The Stuff of Dreams is yet another bit of the map in the atlas of the Vampire Hunter D universe, one where we see the first real test of the strength of D’s spirit instead of just his sword. The book gives us a new facet of the D mythology and explore it through a character we’ve come to know well — even if the sum total of D’s reactions to things is still stolid indifference. He’s more a mirror of his surroundings than an active hero, anyway, a catalyst for things to go wrong. He disturbs the equilibrium of evil more than he righteously seeks out the good. And while I’d rather see a character who’s more proactive than that, Hideyuki Kikuchi wraps enough goings-on around him to make him interesting by proxy. Read more
The most frustrating thing about The Legend of Kamui is how we know there is so much more, but you won’t find it here. Sanpei Shirato’s Kamui ran in Japan for dozens of volumes, but all we can see of it here in English is the first two volumes from its sequel series, as translated and presented by Viz, back when their manga business was entirely trade paperback volumes that cost $15 or more a pop. Now, like most everyone else in the industry, they have dropped back to grocery-sized paperback volumes that run about $8 each — a move I consider one of the key factors for the manga explosion in the United States, aside from a number of other clever marketing and promotional gimmicks. Kamui¸ however, has not been reissued, probably due to Viz no longer having a license on the title, and so these first two books are all we are likely to ever get. And as far as I know, no one has ever bothered to license the original, although if Dark Horse’s work with Path of the Assassin and Samurai Executioner and Lone Wolf and Cub are any hint, it might only be a matter of time.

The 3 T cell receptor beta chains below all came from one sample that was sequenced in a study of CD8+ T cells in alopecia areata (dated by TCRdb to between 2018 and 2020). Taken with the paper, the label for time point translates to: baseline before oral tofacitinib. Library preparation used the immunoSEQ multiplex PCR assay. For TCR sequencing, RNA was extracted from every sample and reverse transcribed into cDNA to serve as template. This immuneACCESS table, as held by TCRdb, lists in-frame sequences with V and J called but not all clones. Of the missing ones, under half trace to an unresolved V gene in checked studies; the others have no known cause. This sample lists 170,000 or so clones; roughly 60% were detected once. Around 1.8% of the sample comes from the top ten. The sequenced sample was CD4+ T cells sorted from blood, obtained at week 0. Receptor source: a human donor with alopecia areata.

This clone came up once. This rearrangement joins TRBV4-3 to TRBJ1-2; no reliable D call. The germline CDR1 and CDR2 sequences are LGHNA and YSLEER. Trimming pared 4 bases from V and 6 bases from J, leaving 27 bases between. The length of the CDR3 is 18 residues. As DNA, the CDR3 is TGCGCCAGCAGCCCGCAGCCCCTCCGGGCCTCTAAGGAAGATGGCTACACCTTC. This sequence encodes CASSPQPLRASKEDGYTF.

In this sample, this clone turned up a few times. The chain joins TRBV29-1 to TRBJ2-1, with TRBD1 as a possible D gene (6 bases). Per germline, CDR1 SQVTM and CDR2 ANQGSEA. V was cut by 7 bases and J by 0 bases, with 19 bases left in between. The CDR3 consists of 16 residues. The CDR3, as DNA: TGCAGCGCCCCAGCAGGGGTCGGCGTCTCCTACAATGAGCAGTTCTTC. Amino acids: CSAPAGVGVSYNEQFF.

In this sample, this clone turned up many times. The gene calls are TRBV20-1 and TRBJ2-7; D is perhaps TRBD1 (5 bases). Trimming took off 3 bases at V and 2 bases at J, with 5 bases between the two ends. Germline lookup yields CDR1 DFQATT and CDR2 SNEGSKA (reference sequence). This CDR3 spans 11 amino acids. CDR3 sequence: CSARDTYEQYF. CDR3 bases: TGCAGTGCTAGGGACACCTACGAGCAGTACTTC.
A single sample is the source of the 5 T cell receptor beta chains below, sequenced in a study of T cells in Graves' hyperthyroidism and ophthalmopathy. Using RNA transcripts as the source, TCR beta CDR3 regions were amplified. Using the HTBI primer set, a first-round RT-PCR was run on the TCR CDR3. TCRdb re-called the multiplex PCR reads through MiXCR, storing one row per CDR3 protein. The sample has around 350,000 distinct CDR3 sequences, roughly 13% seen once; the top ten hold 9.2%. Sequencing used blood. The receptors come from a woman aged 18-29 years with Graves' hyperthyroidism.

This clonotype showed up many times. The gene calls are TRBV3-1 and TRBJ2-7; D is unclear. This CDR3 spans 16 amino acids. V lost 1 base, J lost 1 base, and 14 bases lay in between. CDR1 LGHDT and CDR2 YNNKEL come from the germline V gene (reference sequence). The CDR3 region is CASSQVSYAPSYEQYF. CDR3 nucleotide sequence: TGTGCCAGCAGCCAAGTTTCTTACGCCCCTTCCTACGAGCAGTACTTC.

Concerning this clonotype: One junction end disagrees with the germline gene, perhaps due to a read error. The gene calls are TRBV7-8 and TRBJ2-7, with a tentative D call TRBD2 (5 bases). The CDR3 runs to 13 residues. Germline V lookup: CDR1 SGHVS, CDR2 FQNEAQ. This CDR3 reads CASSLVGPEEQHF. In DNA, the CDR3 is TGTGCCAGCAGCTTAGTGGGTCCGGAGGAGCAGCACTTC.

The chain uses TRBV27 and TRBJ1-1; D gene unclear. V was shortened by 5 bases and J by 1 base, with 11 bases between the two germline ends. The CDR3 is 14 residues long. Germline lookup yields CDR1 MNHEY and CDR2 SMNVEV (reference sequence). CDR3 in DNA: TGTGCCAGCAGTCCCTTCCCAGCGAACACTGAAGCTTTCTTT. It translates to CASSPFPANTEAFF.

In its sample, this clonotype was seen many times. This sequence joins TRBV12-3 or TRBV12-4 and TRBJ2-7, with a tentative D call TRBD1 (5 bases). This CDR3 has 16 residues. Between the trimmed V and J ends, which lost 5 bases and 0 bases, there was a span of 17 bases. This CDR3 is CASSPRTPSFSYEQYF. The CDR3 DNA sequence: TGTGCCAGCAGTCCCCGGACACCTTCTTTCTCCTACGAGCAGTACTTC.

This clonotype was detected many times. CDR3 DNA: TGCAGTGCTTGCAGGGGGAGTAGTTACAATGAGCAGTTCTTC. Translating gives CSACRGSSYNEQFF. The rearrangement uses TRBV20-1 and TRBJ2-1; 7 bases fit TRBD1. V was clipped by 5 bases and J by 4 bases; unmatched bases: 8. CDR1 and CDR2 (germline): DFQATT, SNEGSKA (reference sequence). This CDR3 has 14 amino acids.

It’s terribly frustrating, because what I’ve seen of Kamui both in and out of English has convinced me that it’s one of the finest manga of its kind — a ninja fantasy that draws its plot and themes from human behavior and need rather than politics or historical details. Shirato was responsible for a whole slew of historical samurai and ninja titles, but of them Kamui probably remains the most direct and compelling. It deals with a few single, strongly identifiable and empathic characters instead of a galaxy of interrelated power-strugglers, and its themes — the place of an individual in society, the justifications for having a society of any kind at all — are as universal as you’re likely to get. Read more